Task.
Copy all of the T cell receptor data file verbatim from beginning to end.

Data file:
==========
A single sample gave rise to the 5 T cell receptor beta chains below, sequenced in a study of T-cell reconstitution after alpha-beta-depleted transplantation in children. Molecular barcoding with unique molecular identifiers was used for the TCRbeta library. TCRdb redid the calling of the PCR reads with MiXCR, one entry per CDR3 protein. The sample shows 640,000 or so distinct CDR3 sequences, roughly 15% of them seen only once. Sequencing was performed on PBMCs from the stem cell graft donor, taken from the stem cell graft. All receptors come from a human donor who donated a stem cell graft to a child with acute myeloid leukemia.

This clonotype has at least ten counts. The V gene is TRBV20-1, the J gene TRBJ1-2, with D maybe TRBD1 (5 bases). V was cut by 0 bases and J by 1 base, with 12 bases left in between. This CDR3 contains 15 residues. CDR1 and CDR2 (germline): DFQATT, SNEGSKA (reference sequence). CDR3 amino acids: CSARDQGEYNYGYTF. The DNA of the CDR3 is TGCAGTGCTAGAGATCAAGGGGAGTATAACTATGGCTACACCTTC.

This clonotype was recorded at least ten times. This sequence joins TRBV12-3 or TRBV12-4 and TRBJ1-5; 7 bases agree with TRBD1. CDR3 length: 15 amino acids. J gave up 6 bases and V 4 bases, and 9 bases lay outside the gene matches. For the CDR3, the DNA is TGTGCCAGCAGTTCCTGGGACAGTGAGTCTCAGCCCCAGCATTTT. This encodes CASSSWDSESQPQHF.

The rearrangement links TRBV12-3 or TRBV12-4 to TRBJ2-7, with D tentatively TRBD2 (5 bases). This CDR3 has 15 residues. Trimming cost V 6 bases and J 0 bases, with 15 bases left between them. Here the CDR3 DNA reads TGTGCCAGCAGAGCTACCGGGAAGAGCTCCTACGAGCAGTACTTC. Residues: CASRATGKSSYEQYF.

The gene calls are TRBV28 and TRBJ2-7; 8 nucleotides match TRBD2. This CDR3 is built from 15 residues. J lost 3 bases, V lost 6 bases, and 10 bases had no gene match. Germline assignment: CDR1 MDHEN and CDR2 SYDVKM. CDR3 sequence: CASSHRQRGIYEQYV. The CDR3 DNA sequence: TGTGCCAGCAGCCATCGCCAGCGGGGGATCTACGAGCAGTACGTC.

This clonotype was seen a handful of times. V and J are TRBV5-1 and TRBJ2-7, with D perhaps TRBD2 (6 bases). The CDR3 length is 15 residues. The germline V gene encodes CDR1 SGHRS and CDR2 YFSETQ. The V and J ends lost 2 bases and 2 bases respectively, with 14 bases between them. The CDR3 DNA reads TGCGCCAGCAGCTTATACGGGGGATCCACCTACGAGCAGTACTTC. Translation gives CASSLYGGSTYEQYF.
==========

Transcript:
A single sample gave rise to the 5 T cell receptor beta chains below, sequenced in a study of T-cell reconstitution after alpha-beta-depleted transplantation in children. Molecular barcoding with unique molecular identifiers was used for the TCRbeta library. TCRdb redid the calling of the PCR reads with MiXCR, one entry per CDR3 protein. The sample shows 640,000 or so distinct CDR3 sequences, roughly 15% of them seen only once. Sequencing was performed on PBMCs from the stem cell graft donor, taken from the stem cell graft. All receptors come from a human donor who donated a stem cell graft to a child with acute myeloid leukemia.

This clonotype has at least ten counts. The V gene is TRBV20-1, the J gene TRBJ1-2, with D maybe TRBD1 (5 bases). V was cut by 0 bases and J by 1 base, with 12 bases left in between. This CDR3 contains 15 residues. CDR1 and CDR2 (germline): DFQATT, SNEGSKA (reference sequence). CDR3 amino acids: CSARDQGEYNYGYTF. The DNA of the CDR3 is TGCAGTGCTAGAGATCAAGGGGAGTATAACTATGGCTACACCTTC.

This clonotype was recorded at least ten times. This sequence joins TRBV12-3 or TRBV12-4 and TRBJ1-5; 7 bases agree with TRBD1. CDR3 length: 15 amino acids. J gave up 6 bases and V 4 bases, and 9 bases lay outside the gene matches. For the CDR3, the DNA is TGTGCCAGCAGTTCCTGGGACAGTGAGTCTCAGCCCCAGCATTTT. This encodes CASSSWDSESQPQHF.

The rearrangement links TRBV12-3 or TRBV12-4 to TRBJ2-7, with D tentatively TRBD2 (5 bases). This CDR3 has 15 residues. Trimming cost V 6 bases and J 0 bases, with 15 bases left between them. Here the CDR3 DNA reads TGTGCCAGCAGAGCTACCGGGAAGAGCTCCTACGAGCAGTACTTC. Residues: CASRATGKSSYEQYF.

The gene calls are TRBV28 and TRBJ2-7; 8 nucleotides match TRBD2. This CDR3 is built from 15 residues. J lost 3 bases, V lost 6 bases, and 10 bases had no gene match. Germline assignment: CDR1 MDHEN and CDR2 SYDVKM. CDR3 sequence: CASSHRQRGIYEQYV. The CDR3 DNA sequence: TGTGCCAGCAGCCATCGCCAGCGGGGGATCTACGAGCAGTACGTC.

This clonotype was seen a handful of times. V and J are TRBV5-1 and TRBJ2-7, with D perhaps TRBD2 (6 bases). The CDR3 length is 15 residues. The germline V gene encodes CDR1 SGHRS and CDR2 YFSETQ. The V and J ends lost 2 bases and 2 bases respectively, with 14 bases between them. The CDR3 DNA reads TGCGCCAGCAGCTTATACGGGGGATCCACCTACGAGCAGTACTTC. Translation gives CASSLYGGSTYEQYF.